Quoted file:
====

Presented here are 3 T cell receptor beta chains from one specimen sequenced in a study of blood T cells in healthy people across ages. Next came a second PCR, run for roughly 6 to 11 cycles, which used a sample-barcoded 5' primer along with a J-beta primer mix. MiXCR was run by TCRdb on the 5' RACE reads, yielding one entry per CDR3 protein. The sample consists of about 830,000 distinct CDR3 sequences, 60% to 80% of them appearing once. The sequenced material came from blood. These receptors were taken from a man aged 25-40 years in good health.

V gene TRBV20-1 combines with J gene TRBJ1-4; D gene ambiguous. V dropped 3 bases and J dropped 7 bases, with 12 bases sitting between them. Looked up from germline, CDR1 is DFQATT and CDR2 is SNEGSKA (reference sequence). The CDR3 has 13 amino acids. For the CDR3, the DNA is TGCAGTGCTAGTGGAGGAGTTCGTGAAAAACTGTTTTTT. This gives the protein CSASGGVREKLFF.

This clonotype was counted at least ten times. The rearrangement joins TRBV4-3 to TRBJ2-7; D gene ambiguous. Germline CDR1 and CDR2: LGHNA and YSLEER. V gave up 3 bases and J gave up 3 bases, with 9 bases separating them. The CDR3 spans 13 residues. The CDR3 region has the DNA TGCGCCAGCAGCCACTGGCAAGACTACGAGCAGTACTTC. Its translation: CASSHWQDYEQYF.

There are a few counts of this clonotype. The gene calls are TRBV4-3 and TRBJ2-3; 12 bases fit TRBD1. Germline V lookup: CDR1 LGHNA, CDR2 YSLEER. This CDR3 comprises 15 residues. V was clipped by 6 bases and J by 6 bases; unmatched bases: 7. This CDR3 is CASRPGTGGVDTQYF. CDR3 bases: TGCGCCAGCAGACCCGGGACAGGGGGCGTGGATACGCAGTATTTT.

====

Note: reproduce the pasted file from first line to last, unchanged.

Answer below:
Presented here are 3 T cell receptor beta chains from one specimen sequenced in a study of blood T cells in healthy people across ages. Next came a second PCR, run for roughly 6 to 11 cycles, which used a sample-barcoded 5' primer along with a J-beta primer mix. MiXCR was run by TCRdb on the 5' RACE reads, yielding one entry per CDR3 protein. The sample consists of about 830,000 distinct CDR3 sequences, 60% to 80% of them appearing once. The sequenced material came from blood. These receptors were taken from a man aged 25-40 years in good health.

V gene TRBV20-1 combines with J gene TRBJ1-4; D gene ambiguous. V dropped 3 bases and J dropped 7 bases, with 12 bases sitting between them. Looked up from germline, CDR1 is DFQATT and CDR2 is SNEGSKA (reference sequence). The CDR3 has 13 amino acids. For the CDR3, the DNA is TGCAGTGCTAGTGGAGGAGTTCGTGAAAAACTGTTTTTT. This gives the protein CSASGGVREKLFF.

This clonotype was counted at least ten times. The rearrangement joins TRBV4-3 to TRBJ2-7; D gene ambiguous. Germline CDR1 and CDR2: LGHNA and YSLEER. V gave up 3 bases and J gave up 3 bases, with 9 bases separating them. The CDR3 spans 13 residues. The CDR3 region has the DNA TGCGCCAGCAGCCACTGGCAAGACTACGAGCAGTACTTC. Its translation: CASSHWQDYEQYF.

There are a few counts of this clonotype. The gene calls are TRBV4-3 and TRBJ2-3; 12 bases fit TRBD1. Germline V lookup: CDR1 LGHNA, CDR2 YSLEER. This CDR3 comprises 15 residues. V was clipped by 6 bases and J by 6 bases; unmatched bases: 7. This CDR3 is CASRPGTGGVDTQYF. CDR3 bases: TGCGCCAGCAGACCCGGGACAGGGGGCGTGGATACGCAGTATTTT.